“For price-sensitive customers, the ‘everyday low prices’ offered on digital voice service can more than offset a price disadvantage in broadband Internet access relative to [the phone companies’ digital subscriber line service] and in video relative to [satellite company] EchoStar,” said Craig Moffett, a cable and satellite analyst at Bernstein Research.

The success of the bundle comes at a crucial time for wired cable. In recent months, satellite services DirecTV and EchoStar have continued to make gains in market share versus wired cable. However, satellite providers cannot offer a competitive voice product.

It also comes at a time when the big telephone companies such as Verizon, SBC and BellSouth are poised to make an expensive assault on the wired-cable industry, offering their own versions of the triple-threat bundle to their already sizable customer bases. The phone companies are rushing into offering video content services for the same reason MSOs are offering voice services: Customers appear to like having a single provider as long as the overall pricing scheme is competitive.

Three other large multiple system operators also reported results last week, but none has yet rolled out voice service in enough of its service areas to see a major impact. All three are expected to do so, however.



Comcast

The nation’s largest MSO reported last week that its second-quarter profit surged 64 percent to $430 million, from a year-earlier figure of $262 million. Revenue climbed 10.5 percent to $5.6 billion. The gains came as Comcast reported increases in digital cable, high-speed data and telephone customers. Comcast said it added 284,000 digital cable subs while losing 77,000 basic cable customers, which the company said was about flat from a year ago. On the high-speed data front, Comcast added 297,000 customers and added 15,000 telephone customers during the period.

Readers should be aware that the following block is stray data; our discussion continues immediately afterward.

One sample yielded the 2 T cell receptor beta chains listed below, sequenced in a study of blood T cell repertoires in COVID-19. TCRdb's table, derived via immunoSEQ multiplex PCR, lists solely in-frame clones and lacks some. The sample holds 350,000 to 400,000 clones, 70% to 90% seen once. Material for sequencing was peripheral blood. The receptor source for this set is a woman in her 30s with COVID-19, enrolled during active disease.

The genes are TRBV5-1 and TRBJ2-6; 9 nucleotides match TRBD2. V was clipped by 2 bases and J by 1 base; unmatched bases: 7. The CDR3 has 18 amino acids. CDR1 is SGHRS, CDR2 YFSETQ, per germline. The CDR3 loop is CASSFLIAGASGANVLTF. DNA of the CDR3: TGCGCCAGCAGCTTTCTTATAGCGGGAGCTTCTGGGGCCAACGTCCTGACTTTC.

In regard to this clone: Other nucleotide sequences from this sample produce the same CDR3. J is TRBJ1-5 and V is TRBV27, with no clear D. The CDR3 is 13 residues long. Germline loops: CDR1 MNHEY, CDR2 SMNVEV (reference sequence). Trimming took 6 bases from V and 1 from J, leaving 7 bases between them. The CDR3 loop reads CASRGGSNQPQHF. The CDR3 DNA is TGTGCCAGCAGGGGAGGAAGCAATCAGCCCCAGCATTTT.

Charter

The cable operator controlled by Microsoft co-founder Paul Allen reported a second-quarter loss of $356 million versus a loss of $415 million a year ago. Revenue advanced 7 percent to $1.3 billion. The improvement came as Charter saw its high-speed-data revenue surge 25 percent, thanks in large part to nearly 311,000 net new high-speed data customers in the quarter. The company’s video revenue rose 2 percent.

The video subscriber numbers proved to be a mixed bag for Charter. The company said it lost 41,700 basic cable subs, far fewer than many analysts had expected. However, analysts’ predictions that the company would gain digital cable subscribers proved off the mark, since Charter lost 9,000 digital customers.



Mediacom

The cable operator based in Middletown, N.Y., swung to a loss in the second quarter amid higher expenses related to the deployment of advanced cable set-top boxes. The company reported a loss of nearly $6 million, compared with a profit of $30.1 million a year ago. Revenue rose nearly 4 percent to $277.3 million.

The results came as Mediacom’s subscription numbers beat several analysts’ projections. The company lost 15,000 basic-cable subscribers but gained 25,000 digital cable subs and added 19,000 high-speed data subscribers.